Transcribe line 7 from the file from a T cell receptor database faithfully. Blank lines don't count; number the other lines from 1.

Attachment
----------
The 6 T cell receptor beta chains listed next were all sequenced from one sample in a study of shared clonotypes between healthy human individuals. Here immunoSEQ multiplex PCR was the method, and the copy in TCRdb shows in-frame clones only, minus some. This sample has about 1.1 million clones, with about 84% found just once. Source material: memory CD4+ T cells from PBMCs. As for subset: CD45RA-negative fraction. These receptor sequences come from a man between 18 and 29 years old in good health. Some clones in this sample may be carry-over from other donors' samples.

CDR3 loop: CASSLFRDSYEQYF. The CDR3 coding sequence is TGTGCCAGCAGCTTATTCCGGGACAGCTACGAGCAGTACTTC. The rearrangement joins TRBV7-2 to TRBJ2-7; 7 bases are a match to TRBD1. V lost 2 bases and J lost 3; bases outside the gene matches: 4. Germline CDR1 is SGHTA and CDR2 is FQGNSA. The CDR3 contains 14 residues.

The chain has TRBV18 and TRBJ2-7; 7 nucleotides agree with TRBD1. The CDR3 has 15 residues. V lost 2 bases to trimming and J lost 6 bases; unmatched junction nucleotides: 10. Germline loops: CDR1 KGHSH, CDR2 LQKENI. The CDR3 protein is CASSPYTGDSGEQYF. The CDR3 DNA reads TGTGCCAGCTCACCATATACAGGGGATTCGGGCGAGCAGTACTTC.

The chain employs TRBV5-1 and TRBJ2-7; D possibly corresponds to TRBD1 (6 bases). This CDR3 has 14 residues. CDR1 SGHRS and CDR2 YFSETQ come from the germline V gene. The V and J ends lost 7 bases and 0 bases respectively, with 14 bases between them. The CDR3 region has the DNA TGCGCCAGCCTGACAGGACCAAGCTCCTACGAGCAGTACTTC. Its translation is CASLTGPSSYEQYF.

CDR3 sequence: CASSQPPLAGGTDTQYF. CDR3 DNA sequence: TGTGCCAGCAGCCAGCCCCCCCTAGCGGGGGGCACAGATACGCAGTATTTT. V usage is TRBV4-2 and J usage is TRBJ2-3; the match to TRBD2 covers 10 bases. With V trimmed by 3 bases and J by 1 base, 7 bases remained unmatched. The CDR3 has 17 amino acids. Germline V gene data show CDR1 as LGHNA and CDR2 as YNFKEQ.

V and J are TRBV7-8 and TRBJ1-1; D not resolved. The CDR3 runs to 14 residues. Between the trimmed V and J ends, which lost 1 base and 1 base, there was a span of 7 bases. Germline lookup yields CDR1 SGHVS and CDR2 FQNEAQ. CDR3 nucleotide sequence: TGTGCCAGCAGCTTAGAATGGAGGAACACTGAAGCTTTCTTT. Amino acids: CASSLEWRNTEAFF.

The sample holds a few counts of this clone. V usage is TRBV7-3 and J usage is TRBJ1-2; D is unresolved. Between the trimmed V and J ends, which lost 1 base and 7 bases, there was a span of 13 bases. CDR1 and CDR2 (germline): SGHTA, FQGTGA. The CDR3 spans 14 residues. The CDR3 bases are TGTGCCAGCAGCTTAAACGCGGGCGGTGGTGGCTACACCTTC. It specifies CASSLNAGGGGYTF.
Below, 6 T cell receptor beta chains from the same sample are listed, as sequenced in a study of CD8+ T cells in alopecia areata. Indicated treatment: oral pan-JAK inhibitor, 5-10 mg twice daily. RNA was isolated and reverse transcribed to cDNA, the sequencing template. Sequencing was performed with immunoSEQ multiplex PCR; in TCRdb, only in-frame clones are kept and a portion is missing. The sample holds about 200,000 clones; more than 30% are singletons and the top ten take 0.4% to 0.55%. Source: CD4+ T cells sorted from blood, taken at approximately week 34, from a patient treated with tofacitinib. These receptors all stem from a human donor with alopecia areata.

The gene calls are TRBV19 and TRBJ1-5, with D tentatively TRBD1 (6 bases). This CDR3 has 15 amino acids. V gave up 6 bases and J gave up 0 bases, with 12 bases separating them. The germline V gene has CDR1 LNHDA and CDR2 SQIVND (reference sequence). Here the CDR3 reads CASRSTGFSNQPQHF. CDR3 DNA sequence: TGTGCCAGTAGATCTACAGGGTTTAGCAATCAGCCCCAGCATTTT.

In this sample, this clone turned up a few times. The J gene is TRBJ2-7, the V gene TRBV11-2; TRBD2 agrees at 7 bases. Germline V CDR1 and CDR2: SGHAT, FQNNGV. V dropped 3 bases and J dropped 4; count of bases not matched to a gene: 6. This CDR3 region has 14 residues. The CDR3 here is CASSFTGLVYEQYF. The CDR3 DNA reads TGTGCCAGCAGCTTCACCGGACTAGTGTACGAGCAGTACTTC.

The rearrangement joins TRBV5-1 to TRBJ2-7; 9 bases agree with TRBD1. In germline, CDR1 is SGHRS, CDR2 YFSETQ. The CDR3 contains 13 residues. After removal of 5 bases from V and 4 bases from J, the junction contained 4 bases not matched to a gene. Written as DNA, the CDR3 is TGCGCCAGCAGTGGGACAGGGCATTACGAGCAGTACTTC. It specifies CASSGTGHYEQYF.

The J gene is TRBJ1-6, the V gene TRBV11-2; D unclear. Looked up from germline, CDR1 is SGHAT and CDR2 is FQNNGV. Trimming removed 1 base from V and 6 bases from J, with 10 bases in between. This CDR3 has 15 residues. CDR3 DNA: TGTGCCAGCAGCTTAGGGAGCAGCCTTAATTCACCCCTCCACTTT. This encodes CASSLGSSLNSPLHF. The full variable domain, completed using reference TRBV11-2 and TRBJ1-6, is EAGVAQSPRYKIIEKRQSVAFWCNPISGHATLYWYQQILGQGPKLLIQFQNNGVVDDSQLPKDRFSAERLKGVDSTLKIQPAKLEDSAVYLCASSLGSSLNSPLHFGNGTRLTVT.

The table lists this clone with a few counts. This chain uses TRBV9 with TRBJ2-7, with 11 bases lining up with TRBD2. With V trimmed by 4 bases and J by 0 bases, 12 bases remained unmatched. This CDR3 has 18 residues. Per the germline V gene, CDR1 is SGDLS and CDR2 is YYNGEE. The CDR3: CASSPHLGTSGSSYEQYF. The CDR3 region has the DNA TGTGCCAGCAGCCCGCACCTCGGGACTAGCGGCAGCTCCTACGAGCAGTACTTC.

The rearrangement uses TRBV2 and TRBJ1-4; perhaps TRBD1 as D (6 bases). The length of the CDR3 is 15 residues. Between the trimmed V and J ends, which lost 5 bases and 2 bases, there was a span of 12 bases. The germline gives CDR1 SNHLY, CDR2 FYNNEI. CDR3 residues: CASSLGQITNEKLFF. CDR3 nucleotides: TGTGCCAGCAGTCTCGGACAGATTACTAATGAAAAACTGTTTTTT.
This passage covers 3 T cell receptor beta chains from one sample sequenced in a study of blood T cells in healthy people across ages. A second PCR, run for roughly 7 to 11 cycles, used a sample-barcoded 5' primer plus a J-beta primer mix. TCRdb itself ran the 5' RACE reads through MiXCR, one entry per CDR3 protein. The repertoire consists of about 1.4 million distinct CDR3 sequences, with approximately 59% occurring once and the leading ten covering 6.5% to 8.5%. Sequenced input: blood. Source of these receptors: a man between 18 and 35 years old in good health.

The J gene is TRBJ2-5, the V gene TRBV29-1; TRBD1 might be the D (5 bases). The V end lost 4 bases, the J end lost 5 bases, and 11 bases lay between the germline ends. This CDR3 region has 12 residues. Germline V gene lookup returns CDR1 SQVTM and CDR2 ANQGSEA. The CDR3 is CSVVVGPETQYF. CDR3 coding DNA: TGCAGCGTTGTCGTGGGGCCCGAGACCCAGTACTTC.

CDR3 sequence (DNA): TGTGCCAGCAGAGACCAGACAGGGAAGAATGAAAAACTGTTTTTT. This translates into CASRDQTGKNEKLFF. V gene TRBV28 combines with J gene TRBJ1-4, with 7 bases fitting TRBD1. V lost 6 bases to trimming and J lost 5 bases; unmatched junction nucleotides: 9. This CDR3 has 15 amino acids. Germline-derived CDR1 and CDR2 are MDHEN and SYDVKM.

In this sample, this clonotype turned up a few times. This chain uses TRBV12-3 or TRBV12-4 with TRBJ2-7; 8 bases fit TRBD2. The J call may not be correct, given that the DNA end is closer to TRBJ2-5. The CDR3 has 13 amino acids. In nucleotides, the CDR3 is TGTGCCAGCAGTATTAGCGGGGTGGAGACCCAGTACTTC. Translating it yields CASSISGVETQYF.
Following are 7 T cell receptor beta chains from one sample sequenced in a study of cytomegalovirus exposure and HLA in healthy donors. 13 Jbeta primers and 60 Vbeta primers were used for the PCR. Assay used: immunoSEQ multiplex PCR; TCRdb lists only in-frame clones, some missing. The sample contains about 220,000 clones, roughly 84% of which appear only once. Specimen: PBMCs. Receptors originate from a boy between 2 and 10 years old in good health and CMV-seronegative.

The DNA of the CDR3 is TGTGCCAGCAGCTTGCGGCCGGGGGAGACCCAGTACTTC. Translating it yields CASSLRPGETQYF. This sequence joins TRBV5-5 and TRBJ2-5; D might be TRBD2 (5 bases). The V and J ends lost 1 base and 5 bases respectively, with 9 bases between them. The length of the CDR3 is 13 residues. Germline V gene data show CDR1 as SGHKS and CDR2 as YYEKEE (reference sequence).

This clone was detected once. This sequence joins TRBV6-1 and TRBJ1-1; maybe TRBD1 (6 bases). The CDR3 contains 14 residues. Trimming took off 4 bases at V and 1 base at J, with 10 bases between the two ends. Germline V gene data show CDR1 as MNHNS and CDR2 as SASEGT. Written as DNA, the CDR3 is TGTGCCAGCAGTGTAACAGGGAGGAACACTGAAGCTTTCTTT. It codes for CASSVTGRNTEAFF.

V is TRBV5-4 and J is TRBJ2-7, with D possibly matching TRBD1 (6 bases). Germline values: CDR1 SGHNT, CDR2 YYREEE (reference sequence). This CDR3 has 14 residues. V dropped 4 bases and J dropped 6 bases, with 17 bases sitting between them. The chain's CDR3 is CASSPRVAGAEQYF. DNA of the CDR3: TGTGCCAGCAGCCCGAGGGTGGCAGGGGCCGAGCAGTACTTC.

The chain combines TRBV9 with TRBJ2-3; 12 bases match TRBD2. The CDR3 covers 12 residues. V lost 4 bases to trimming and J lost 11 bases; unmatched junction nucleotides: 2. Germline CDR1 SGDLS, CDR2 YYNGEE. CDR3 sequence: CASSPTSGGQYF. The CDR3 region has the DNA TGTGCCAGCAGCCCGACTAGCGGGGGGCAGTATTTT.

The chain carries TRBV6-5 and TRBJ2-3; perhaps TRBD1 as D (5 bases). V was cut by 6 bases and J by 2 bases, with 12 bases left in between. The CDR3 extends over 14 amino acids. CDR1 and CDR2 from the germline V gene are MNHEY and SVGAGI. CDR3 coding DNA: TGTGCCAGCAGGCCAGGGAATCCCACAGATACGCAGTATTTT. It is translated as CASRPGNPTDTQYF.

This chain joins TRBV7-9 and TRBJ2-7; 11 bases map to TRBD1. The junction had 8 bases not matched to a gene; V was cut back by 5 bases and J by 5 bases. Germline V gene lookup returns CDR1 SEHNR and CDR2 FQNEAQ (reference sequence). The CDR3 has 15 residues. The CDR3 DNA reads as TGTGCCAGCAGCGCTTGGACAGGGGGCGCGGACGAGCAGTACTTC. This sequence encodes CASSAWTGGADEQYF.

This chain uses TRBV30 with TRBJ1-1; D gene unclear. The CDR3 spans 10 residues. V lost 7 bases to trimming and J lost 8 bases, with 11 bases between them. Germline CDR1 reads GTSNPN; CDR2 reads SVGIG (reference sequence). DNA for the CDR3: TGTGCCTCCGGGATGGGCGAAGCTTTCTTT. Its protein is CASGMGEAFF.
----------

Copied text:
The sample holds a few counts of this clone. V usage is TRBV7-3 and J usage is TRBJ1-2; D is unresolved. Between the trimmed V and J ends, which lost 1 base and 7 bases, there was a span of 13 bases. CDR1 and CDR2 (germline): SGHTA, FQGTGA. The CDR3 spans 14 residues. The CDR3 bases are TGTGCCAGCAGCTTAAACGCGGGCGGTGGTGGCTACACCTTC. It specifies CASSLNAGGGGYTF.